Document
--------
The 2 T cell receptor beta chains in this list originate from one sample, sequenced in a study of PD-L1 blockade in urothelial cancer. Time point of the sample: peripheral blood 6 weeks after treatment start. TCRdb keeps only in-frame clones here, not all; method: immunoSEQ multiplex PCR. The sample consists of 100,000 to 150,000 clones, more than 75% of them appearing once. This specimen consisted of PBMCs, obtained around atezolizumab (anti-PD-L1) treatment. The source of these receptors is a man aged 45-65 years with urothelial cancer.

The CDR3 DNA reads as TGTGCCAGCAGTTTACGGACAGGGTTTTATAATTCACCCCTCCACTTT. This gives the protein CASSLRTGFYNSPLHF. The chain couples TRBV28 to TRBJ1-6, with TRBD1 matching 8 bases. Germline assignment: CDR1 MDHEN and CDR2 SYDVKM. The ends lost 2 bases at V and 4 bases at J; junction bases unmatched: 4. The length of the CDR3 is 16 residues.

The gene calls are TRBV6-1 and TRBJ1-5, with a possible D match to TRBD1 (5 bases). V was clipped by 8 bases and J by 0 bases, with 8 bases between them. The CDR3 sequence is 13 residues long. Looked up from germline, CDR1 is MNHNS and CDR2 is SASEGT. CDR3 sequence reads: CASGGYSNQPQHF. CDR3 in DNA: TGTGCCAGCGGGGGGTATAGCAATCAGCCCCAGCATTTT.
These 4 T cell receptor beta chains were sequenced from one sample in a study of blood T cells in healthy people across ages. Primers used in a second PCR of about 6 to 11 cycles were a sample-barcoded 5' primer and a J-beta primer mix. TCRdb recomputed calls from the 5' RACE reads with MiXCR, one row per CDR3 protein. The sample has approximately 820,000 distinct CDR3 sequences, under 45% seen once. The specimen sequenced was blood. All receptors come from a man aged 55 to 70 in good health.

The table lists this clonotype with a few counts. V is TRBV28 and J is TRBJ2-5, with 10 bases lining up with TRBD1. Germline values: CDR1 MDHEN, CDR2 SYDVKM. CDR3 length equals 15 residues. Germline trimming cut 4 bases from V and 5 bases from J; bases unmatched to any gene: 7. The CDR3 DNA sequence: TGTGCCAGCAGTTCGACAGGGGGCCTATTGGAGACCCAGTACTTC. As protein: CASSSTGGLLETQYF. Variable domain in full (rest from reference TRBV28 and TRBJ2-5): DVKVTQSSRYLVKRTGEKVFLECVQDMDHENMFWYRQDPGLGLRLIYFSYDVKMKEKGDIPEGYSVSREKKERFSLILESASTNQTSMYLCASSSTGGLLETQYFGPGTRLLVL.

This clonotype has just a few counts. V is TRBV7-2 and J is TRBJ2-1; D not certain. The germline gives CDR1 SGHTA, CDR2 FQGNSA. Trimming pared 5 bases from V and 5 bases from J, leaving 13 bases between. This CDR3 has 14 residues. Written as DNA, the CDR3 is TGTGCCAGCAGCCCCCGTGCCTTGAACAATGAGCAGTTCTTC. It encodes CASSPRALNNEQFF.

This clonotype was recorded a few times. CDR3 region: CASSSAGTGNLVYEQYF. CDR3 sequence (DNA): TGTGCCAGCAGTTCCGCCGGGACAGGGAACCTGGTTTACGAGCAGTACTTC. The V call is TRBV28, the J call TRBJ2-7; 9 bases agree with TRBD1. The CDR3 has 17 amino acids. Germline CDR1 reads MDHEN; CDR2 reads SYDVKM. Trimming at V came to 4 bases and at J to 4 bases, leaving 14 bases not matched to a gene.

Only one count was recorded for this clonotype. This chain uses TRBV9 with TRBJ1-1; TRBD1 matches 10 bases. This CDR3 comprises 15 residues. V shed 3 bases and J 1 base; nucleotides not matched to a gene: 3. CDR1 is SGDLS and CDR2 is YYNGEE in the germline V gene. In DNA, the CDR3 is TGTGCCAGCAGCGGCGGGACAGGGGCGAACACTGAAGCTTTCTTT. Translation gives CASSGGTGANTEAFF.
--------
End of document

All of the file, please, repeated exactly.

The 2 T cell receptor beta chains in this list originate from one sample, sequenced in a study of PD-L1 blockade in urothelial cancer. Time point of the sample: peripheral blood 6 weeks after treatment start. TCRdb keeps only in-frame clones here, not all; method: immunoSEQ multiplex PCR. The sample consists of 100,000 to 150,000 clones, more than 75% of them appearing once. This specimen consisted of PBMCs, obtained around atezolizumab (anti-PD-L1) treatment. The source of these receptors is a man aged 45-65 years with urothelial cancer.

The CDR3 DNA reads as TGTGCCAGCAGTTTACGGACAGGGTTTTATAATTCACCCCTCCACTTT. This gives the protein CASSLRTGFYNSPLHF. The chain couples TRBV28 to TRBJ1-6, with TRBD1 matching 8 bases. Germline assignment: CDR1 MDHEN and CDR2 SYDVKM. The ends lost 2 bases at V and 4 bases at J; junction bases unmatched: 4. The length of the CDR3 is 16 residues.

The gene calls are TRBV6-1 and TRBJ1-5, with a possible D match to TRBD1 (5 bases). V was clipped by 8 bases and J by 0 bases, with 8 bases between them. The CDR3 sequence is 13 residues long. Looked up from germline, CDR1 is MNHNS and CDR2 is SASEGT. CDR3 sequence reads: CASGGYSNQPQHF. CDR3 in DNA: TGTGCCAGCGGGGGGTATAGCAATCAGCCCCAGCATTTT.
These 4 T cell receptor beta chains were sequenced from one sample in a study of blood T cells in healthy people across ages. Primers used in a second PCR of about 6 to 11 cycles were a sample-barcoded 5' primer and a J-beta primer mix. TCRdb recomputed calls from the 5' RACE reads with MiXCR, one row per CDR3 protein. The sample has approximately 820,000 distinct CDR3 sequences, under 45% seen once. The specimen sequenced was blood. All receptors come from a man aged 55 to 70 in good health.

The table lists this clonotype with a few counts. V is TRBV28 and J is TRBJ2-5, with 10 bases lining up with TRBD1. Germline values: CDR1 MDHEN, CDR2 SYDVKM. CDR3 length equals 15 residues. Germline trimming cut 4 bases from V and 5 bases from J; bases unmatched to any gene: 7. The CDR3 DNA sequence: TGTGCCAGCAGTTCGACAGGGGGCCTATTGGAGACCCAGTACTTC. As protein: CASSSTGGLLETQYF. Variable domain in full (rest from reference TRBV28 and TRBJ2-5): DVKVTQSSRYLVKRTGEKVFLECVQDMDHENMFWYRQDPGLGLRLIYFSYDVKMKEKGDIPEGYSVSREKKERFSLILESASTNQTSMYLCASSSTGGLLETQYFGPGTRLLVL.

This clonotype has just a few counts. V is TRBV7-2 and J is TRBJ2-1; D not certain. The germline gives CDR1 SGHTA, CDR2 FQGNSA. Trimming pared 5 bases from V and 5 bases from J, leaving 13 bases between. This CDR3 has 14 residues. Written as DNA, the CDR3 is TGTGCCAGCAGCCCCCGTGCCTTGAACAATGAGCAGTTCTTC. It encodes CASSPRALNNEQFF.

This clonotype was recorded a few times. CDR3 region: CASSSAGTGNLVYEQYF. CDR3 sequence (DNA): TGTGCCAGCAGTTCCGCCGGGACAGGGAACCTGGTTTACGAGCAGTACTTC. The V call is TRBV28, the J call TRBJ2-7; 9 bases agree with TRBD1. The CDR3 has 17 amino acids. Germline CDR1 reads MDHEN; CDR2 reads SYDVKM. Trimming at V came to 4 bases and at J to 4 bases, leaving 14 bases not matched to a gene.

Only one count was recorded for this clonotype. This chain uses TRBV9 with TRBJ1-1; TRBD1 matches 10 bases. This CDR3 comprises 15 residues. V shed 3 bases and J 1 base; nucleotides not matched to a gene: 3. CDR1 is SGDLS and CDR2 is YYNGEE in the germline V gene. In DNA, the CDR3 is TGTGCCAGCAGCGGCGGGACAGGGGCGAACACTGAAGCTTTCTTT. Translation gives CASSGGTGANTEAFF.